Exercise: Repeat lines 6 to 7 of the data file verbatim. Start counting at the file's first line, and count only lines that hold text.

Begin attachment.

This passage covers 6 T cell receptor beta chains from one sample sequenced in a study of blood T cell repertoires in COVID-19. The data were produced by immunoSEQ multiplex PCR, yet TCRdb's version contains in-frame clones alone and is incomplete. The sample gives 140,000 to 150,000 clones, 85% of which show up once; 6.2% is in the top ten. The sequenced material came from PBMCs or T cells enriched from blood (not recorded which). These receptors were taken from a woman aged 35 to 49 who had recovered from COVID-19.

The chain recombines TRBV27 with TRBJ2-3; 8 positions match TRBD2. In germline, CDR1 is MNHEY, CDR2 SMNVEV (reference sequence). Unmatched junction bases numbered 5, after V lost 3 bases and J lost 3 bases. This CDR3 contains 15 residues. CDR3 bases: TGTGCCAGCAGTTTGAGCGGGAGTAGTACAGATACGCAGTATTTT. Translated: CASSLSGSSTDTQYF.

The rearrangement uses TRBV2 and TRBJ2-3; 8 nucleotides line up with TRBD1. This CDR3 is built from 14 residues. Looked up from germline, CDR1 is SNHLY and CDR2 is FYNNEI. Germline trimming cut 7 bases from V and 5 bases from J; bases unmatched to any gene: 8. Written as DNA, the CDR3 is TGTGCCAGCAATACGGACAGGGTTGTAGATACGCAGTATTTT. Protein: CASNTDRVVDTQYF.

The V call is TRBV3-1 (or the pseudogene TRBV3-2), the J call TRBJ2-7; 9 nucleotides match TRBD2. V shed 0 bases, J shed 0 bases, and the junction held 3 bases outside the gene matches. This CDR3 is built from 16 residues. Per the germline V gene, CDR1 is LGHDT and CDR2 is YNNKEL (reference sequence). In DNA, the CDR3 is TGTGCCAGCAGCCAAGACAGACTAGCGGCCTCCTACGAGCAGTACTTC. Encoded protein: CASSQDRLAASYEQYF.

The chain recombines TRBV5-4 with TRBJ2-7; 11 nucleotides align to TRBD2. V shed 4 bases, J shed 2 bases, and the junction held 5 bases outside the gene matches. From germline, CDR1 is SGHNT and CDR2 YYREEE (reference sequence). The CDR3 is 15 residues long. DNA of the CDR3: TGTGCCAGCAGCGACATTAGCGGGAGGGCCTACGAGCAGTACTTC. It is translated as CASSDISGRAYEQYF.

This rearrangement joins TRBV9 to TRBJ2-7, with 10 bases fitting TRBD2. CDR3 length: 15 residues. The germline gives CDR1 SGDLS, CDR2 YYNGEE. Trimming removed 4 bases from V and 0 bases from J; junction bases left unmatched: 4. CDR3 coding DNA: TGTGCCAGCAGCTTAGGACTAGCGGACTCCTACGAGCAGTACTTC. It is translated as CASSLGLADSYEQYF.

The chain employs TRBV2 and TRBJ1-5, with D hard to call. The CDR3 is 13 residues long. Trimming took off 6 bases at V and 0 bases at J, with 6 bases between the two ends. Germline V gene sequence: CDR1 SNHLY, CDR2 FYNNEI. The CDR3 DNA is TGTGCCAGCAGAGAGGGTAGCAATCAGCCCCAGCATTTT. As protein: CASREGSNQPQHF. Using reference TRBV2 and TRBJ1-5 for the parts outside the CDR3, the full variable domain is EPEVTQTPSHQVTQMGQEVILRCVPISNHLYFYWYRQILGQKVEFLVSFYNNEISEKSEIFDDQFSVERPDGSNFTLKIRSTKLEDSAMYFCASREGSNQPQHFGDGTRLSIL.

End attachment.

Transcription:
This rearrangement joins TRBV9 to TRBJ2-7, with 10 bases fitting TRBD2. CDR3 length: 15 residues. The germline gives CDR1 SGDLS, CDR2 YYNGEE. Trimming removed 4 bases from V and 0 bases from J; junction bases left unmatched: 4. CDR3 coding DNA: TGTGCCAGCAGCTTAGGACTAGCGGACTCCTACGAGCAGTACTTC. It is translated as CASSLGLADSYEQYF.

The chain employs TRBV2 and TRBJ1-5, with D hard to call. The CDR3 is 13 residues long. Trimming took off 6 bases at V and 0 bases at J, with 6 bases between the two ends. Germline V gene sequence: CDR1 SNHLY, CDR2 FYNNEI. The CDR3 DNA is TGTGCCAGCAGAGAGGGTAGCAATCAGCCCCAGCATTTT. As protein: CASREGSNQPQHF. Using reference TRBV2 and TRBJ1-5 for the parts outside the CDR3, the full variable domain is EPEVTQTPSHQVTQMGQEVILRCVPISNHLYFYWYRQILGQKVEFLVSFYNNEISEKSEIFDDQFSVERPDGSNFTLKIRSTKLEDSAMYFCASREGSNQPQHFGDGTRLSIL.